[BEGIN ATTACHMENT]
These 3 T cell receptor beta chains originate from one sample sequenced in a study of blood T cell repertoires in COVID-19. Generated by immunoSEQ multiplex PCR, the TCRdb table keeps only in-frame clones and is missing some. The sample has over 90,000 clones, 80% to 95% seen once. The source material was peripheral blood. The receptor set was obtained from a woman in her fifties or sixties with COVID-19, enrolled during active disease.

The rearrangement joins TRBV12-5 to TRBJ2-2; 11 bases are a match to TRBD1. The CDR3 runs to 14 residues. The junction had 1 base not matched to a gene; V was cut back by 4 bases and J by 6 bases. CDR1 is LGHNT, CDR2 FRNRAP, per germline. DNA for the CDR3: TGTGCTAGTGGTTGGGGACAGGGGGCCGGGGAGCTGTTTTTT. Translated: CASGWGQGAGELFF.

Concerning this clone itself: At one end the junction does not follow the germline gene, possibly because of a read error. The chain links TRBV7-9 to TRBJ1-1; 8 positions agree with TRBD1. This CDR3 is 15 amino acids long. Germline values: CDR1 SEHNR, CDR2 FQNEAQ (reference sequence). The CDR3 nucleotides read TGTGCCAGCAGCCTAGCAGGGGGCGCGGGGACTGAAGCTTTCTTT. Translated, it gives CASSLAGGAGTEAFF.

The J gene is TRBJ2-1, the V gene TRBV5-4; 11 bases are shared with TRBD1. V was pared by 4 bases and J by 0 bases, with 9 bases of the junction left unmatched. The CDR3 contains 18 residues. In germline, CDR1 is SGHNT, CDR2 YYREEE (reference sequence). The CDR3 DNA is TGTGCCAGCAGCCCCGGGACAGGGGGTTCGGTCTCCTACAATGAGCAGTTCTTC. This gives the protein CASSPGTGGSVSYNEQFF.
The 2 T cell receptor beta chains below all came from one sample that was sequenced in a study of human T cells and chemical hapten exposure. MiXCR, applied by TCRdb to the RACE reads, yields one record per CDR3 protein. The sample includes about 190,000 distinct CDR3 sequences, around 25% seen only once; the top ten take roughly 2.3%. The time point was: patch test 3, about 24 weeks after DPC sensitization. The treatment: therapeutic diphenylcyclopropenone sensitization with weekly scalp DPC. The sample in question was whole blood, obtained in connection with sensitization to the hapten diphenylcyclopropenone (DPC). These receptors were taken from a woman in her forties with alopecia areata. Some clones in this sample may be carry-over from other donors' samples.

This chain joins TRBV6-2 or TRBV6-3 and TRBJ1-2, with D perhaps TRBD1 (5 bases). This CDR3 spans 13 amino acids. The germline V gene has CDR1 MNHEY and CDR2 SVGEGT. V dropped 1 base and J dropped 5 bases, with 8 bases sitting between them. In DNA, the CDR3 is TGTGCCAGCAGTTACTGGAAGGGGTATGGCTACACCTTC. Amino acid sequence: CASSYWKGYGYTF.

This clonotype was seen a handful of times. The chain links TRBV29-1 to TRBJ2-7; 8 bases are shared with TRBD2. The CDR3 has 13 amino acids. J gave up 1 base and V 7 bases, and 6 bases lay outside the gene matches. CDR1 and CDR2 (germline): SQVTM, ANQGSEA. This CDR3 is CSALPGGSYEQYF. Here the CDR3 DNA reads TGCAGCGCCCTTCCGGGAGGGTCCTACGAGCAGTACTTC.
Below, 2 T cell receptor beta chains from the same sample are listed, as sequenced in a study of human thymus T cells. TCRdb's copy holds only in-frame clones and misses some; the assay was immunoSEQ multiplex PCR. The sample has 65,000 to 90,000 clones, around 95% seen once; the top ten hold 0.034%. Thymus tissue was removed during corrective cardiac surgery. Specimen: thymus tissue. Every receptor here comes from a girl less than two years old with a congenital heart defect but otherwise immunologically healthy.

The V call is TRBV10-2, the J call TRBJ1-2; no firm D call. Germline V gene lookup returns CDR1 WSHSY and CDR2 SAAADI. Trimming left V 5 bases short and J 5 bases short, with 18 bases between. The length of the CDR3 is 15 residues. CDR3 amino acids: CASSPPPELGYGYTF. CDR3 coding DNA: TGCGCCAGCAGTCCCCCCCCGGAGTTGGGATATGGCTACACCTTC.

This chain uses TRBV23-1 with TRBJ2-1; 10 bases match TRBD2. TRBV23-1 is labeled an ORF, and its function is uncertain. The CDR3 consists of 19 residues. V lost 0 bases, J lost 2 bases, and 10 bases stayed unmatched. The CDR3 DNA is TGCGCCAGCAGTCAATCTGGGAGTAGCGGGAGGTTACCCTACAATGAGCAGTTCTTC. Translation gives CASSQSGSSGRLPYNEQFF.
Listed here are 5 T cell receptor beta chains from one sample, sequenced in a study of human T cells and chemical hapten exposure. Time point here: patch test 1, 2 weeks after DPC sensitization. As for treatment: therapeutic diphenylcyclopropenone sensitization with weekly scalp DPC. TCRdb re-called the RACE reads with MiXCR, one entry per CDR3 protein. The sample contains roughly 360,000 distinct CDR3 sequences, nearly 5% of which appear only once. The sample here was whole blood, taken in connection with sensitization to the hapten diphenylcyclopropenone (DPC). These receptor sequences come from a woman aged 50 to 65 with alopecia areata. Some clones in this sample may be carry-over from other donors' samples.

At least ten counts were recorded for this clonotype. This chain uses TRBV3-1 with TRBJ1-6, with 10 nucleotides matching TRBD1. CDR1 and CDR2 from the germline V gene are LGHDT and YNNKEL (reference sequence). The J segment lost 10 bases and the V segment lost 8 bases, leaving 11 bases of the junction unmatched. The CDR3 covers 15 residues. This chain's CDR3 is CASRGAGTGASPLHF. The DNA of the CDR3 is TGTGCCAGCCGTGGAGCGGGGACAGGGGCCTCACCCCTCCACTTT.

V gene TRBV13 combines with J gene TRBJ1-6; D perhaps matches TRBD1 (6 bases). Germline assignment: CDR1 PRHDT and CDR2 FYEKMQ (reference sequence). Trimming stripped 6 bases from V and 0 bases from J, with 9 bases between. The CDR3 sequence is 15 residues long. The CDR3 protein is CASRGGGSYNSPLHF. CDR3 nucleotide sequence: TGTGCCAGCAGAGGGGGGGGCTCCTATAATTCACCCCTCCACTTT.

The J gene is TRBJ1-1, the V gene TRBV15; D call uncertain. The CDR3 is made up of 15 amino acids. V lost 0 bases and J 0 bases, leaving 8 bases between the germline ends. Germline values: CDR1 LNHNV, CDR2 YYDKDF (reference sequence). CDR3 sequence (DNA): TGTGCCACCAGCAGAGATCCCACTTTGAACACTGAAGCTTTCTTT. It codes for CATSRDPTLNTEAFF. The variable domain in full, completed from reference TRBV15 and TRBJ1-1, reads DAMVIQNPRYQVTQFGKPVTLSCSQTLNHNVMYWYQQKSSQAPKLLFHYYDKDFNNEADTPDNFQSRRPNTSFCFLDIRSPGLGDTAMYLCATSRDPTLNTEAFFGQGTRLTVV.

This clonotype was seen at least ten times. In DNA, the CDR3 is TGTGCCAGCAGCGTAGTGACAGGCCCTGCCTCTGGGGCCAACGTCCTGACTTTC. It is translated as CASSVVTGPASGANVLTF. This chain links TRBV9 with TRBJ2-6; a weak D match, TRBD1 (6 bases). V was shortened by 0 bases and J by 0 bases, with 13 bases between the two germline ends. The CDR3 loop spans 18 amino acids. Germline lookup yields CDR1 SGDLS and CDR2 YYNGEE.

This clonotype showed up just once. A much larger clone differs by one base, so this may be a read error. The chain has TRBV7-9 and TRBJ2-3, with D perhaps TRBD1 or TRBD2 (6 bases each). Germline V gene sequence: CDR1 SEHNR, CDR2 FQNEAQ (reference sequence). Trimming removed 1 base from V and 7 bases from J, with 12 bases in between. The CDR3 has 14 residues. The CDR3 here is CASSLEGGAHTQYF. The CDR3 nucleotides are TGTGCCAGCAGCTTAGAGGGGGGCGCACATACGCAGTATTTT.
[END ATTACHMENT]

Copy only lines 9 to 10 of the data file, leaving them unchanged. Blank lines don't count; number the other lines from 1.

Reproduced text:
The V call is TRBV10-2, the J call TRBJ1-2; no firm D call. Germline V gene lookup returns CDR1 WSHSY and CDR2 SAAADI. Trimming left V 5 bases short and J 5 bases short, with 18 bases between. The length of the CDR3 is 15 residues. CDR3 amino acids: CASSPPPELGYGYTF. CDR3 coding DNA: TGCGCCAGCAGTCCCCCCCCGGAGTTGGGATATGGCTACACCTTC.

This chain uses TRBV23-1 with TRBJ2-1; 10 bases match TRBD2. TRBV23-1 is labeled an ORF, and its function is uncertain. The CDR3 consists of 19 residues. V lost 0 bases, J lost 2 bases, and 10 bases stayed unmatched. The CDR3 DNA is TGCGCCAGCAGTCAATCTGGGAGTAGCGGGAGGTTACCCTACAATGAGCAGTTCTTC. Translation gives CASSQSGSSGRLPYNEQFF.